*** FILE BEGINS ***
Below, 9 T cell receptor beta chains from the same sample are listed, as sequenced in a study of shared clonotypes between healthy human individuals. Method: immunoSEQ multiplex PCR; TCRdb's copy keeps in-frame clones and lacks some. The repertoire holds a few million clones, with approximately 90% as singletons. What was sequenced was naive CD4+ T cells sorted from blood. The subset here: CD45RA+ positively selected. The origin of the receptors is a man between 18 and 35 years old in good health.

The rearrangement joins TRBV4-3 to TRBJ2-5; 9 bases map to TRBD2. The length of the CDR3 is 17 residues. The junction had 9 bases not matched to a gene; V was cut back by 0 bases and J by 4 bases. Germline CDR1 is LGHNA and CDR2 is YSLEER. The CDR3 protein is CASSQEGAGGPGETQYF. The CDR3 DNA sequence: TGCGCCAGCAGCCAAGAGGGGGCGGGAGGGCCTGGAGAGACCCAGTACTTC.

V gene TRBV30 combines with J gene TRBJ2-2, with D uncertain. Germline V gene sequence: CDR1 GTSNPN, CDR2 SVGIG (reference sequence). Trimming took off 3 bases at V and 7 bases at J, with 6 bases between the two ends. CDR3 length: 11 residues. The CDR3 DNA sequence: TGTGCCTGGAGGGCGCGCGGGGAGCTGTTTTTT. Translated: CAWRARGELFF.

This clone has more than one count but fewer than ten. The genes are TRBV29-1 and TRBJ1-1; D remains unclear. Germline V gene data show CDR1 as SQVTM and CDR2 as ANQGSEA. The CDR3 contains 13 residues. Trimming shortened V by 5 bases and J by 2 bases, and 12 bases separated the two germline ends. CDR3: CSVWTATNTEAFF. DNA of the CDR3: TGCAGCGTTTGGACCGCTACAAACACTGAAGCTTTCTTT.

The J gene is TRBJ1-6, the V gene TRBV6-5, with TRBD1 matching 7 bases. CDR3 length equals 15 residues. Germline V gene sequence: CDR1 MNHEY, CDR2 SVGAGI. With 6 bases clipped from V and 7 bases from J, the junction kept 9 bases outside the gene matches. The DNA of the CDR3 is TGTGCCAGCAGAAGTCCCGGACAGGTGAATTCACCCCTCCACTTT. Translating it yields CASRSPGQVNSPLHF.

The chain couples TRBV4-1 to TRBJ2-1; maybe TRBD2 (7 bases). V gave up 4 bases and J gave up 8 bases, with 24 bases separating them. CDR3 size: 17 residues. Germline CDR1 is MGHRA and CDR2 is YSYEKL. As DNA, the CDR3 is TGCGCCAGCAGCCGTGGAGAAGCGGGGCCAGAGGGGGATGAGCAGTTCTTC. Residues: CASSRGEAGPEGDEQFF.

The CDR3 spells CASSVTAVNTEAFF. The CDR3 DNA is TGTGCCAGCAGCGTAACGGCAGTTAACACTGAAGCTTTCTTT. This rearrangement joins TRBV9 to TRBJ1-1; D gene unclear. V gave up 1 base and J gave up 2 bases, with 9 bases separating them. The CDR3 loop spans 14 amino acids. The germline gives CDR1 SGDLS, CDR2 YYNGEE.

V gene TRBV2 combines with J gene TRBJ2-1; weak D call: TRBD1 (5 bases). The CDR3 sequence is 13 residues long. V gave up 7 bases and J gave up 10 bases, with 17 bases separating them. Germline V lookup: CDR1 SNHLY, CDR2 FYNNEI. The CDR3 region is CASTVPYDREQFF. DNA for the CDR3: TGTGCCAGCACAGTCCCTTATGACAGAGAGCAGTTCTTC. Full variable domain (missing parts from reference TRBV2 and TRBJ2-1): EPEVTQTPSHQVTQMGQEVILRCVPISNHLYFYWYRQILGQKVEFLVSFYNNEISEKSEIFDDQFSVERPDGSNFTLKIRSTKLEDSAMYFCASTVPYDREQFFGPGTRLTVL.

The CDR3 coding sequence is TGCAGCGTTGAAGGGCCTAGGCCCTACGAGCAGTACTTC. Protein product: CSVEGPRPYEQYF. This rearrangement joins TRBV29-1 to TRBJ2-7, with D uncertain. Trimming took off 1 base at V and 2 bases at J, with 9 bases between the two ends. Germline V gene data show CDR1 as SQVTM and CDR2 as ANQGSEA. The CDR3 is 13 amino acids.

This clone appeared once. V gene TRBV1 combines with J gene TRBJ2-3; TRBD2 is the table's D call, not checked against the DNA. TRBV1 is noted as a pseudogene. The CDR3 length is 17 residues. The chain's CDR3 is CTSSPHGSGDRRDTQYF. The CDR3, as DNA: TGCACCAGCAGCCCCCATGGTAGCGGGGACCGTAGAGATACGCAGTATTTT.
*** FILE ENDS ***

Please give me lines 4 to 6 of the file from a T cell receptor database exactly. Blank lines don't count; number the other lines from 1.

This clone has more than one count but fewer than ten. The genes are TRBV29-1 and TRBJ1-1; D remains unclear. Germline V gene data show CDR1 as SQVTM and CDR2 as ANQGSEA. The CDR3 contains 13 residues. Trimming shortened V by 5 bases and J by 2 bases, and 12 bases separated the two germline ends. CDR3: CSVWTATNTEAFF. DNA of the CDR3: TGCAGCGTTTGGACCGCTACAAACACTGAAGCTTTCTTT.

The J gene is TRBJ1-6, the V gene TRBV6-5, with TRBD1 matching 7 bases. CDR3 length equals 15 residues. Germline V gene sequence: CDR1 MNHEY, CDR2 SVGAGI. With 6 bases clipped from V and 7 bases from J, the junction kept 9 bases outside the gene matches. The DNA of the CDR3 is TGTGCCAGCAGAAGTCCCGGACAGGTGAATTCACCCCTCCACTTT. Translating it yields CASRSPGQVNSPLHF.

The chain couples TRBV4-1 to TRBJ2-1; maybe TRBD2 (7 bases). V gave up 4 bases and J gave up 8 bases, with 24 bases separating them. CDR3 size: 17 residues. Germline CDR1 is MGHRA and CDR2 is YSYEKL. As DNA, the CDR3 is TGCGCCAGCAGCCGTGGAGAAGCGGGGCCAGAGGGGGATGAGCAGTTCTTC. Residues: CASSRGEAGPEGDEQFF.